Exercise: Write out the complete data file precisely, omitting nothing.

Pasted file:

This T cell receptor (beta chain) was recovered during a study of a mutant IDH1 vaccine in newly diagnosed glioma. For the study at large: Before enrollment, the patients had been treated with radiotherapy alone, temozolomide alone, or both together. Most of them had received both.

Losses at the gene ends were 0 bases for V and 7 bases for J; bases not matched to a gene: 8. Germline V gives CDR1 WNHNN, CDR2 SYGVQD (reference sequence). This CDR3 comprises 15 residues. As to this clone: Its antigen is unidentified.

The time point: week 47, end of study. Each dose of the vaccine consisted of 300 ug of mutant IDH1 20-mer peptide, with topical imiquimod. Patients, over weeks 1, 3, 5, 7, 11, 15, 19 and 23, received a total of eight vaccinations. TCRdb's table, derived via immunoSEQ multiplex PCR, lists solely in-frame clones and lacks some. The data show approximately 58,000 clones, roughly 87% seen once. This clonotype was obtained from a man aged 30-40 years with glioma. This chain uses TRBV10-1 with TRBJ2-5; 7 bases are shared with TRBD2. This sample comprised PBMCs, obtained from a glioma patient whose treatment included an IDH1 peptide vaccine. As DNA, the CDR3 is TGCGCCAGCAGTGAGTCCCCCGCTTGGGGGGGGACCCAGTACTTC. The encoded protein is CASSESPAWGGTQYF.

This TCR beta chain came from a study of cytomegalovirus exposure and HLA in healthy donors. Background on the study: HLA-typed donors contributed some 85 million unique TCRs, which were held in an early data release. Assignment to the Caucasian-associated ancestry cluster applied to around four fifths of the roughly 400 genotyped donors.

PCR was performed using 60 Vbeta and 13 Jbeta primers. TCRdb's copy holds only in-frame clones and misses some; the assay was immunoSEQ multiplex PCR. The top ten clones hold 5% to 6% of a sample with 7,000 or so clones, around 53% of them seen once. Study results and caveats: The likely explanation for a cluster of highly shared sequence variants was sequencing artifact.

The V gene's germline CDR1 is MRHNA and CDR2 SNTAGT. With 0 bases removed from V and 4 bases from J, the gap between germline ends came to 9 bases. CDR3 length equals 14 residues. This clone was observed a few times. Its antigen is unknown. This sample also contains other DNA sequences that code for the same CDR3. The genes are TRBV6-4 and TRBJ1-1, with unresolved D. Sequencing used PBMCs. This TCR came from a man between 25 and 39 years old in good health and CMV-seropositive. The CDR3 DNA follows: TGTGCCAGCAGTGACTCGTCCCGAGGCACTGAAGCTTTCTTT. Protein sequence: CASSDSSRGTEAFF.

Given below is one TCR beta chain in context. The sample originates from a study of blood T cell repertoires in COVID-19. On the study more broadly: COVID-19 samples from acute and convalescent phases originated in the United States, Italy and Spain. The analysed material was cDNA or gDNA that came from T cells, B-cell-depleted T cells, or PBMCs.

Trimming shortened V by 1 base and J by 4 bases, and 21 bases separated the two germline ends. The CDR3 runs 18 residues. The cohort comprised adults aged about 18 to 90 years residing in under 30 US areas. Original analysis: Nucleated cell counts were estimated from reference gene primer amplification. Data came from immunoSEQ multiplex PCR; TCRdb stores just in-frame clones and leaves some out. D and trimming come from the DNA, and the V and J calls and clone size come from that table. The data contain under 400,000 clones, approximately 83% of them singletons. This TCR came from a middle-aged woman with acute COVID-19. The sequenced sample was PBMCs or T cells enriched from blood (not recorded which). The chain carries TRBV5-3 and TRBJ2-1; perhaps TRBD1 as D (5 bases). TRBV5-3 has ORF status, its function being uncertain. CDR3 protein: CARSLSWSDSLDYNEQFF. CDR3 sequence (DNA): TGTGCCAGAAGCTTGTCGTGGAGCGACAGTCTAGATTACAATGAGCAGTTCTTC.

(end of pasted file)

This T cell receptor (beta chain) was recovered during a study of a mutant IDH1 vaccine in newly diagnosed glioma. For the study at large: Before enrollment, the patients had been treated with radiotherapy alone, temozolomide alone, or both together. Most of them had received both.

Losses at the gene ends were 0 bases for V and 7 bases for J; bases not matched to a gene: 8. Germline V gives CDR1 WNHNN, CDR2 SYGVQD (reference sequence). This CDR3 comprises 15 residues. As to this clone: Its antigen is unidentified.

The time point: week 47, end of study. Each dose of the vaccine consisted of 300 ug of mutant IDH1 20-mer peptide, with topical imiquimod. Patients, over weeks 1, 3, 5, 7, 11, 15, 19 and 23, received a total of eight vaccinations. TCRdb's table, derived via immunoSEQ multiplex PCR, lists solely in-frame clones and lacks some. The data show approximately 58,000 clones, roughly 87% seen once. This clonotype was obtained from a man aged 30-40 years with glioma. This chain uses TRBV10-1 with TRBJ2-5; 7 bases are shared with TRBD2. This sample comprised PBMCs, obtained from a glioma patient whose treatment included an IDH1 peptide vaccine. As DNA, the CDR3 is TGCGCCAGCAGTGAGTCCCCCGCTTGGGGGGGGACCCAGTACTTC. The encoded protein is CASSESPAWGGTQYF.

This TCR beta chain came from a study of cytomegalovirus exposure and HLA in healthy donors. Background on the study: HLA-typed donors contributed some 85 million unique TCRs, which were held in an early data release. Assignment to the Caucasian-associated ancestry cluster applied to around four fifths of the roughly 400 genotyped donors.

PCR was performed using 60 Vbeta and 13 Jbeta primers. TCRdb's copy holds only in-frame clones and misses some; the assay was immunoSEQ multiplex PCR. The top ten clones hold 5% to 6% of a sample with 7,000 or so clones, around 53% of them seen once. Study results and caveats: The likely explanation for a cluster of highly shared sequence variants was sequencing artifact.

The V gene's germline CDR1 is MRHNA and CDR2 SNTAGT. With 0 bases removed from V and 4 bases from J, the gap between germline ends came to 9 bases. CDR3 length equals 14 residues. This clone was observed a few times. Its antigen is unknown. This sample also contains other DNA sequences that code for the same CDR3. The genes are TRBV6-4 and TRBJ1-1, with unresolved D. Sequencing used PBMCs. This TCR came from a man between 25 and 39 years old in good health and CMV-seropositive. The CDR3 DNA follows: TGTGCCAGCAGTGACTCGTCCCGAGGCACTGAAGCTTTCTTT. Protein sequence: CASSDSSRGTEAFF.

Given below is one TCR beta chain in context. The sample originates from a study of blood T cell repertoires in COVID-19. On the study more broadly: COVID-19 samples from acute and convalescent phases originated in the United States, Italy and Spain. The analysed material was cDNA or gDNA that came from T cells, B-cell-depleted T cells, or PBMCs.

Trimming shortened V by 1 base and J by 4 bases, and 21 bases separated the two germline ends. The CDR3 runs 18 residues. The cohort comprised adults aged about 18 to 90 years residing in under 30 US areas. Original analysis: Nucleated cell counts were estimated from reference gene primer amplification. Data came from immunoSEQ multiplex PCR; TCRdb stores just in-frame clones and leaves some out. D and trimming come from the DNA, and the V and J calls and clone size come from that table. The data contain under 400,000 clones, approximately 83% of them singletons. This TCR came from a middle-aged woman with acute COVID-19. The sequenced sample was PBMCs or T cells enriched from blood (not recorded which). The chain carries TRBV5-3 and TRBJ2-1; perhaps TRBD1 as D (5 bases). TRBV5-3 has ORF status, its function being uncertain. CDR3 protein: CARSLSWSDSLDYNEQFF. CDR3 sequence (DNA): TGTGCCAGAAGCTTGTCGTGGAGCGACAGTCTAGATTACAATGAGCAGTTCTTC.